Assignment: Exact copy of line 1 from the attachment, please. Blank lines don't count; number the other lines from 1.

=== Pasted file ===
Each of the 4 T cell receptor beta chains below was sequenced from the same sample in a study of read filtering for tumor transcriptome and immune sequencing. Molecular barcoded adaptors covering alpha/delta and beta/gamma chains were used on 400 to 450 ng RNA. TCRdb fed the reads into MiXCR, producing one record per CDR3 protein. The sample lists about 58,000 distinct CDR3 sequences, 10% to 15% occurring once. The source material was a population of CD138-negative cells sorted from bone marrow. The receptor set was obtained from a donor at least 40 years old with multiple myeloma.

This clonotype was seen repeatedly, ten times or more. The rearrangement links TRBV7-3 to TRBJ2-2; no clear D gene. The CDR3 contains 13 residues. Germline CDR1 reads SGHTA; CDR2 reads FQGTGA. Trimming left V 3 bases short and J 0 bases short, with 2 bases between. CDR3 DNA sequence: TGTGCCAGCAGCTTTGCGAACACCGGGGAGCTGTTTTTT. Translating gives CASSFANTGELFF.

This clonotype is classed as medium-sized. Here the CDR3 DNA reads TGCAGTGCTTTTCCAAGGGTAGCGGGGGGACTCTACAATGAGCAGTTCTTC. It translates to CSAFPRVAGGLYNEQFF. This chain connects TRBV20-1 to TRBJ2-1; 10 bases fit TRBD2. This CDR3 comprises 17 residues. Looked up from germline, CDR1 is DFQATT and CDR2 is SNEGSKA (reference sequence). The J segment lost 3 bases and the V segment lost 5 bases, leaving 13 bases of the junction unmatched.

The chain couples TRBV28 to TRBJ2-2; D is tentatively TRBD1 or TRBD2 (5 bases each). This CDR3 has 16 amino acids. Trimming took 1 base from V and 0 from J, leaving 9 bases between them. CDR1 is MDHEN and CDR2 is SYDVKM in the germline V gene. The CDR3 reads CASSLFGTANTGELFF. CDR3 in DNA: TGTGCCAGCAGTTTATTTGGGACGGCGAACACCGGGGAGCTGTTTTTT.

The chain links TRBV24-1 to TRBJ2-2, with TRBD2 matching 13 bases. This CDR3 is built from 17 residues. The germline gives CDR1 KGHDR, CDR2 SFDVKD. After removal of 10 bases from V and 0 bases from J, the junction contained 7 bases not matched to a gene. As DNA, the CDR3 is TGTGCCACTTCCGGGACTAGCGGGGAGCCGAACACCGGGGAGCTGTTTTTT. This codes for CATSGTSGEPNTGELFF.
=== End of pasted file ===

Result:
Each of the 4 T cell receptor beta chains below was sequenced from the same sample in a study of read filtering for tumor transcriptome and immune sequencing. Molecular barcoded adaptors covering alpha/delta and beta/gamma chains were used on 400 to 450 ng RNA. TCRdb fed the reads into MiXCR, producing one record per CDR3 protein. The sample lists about 58,000 distinct CDR3 sequences, 10% to 15% occurring once. The source material was a population of CD138-negative cells sorted from bone marrow. The receptor set was obtained from a donor at least 40 years old with multiple myeloma.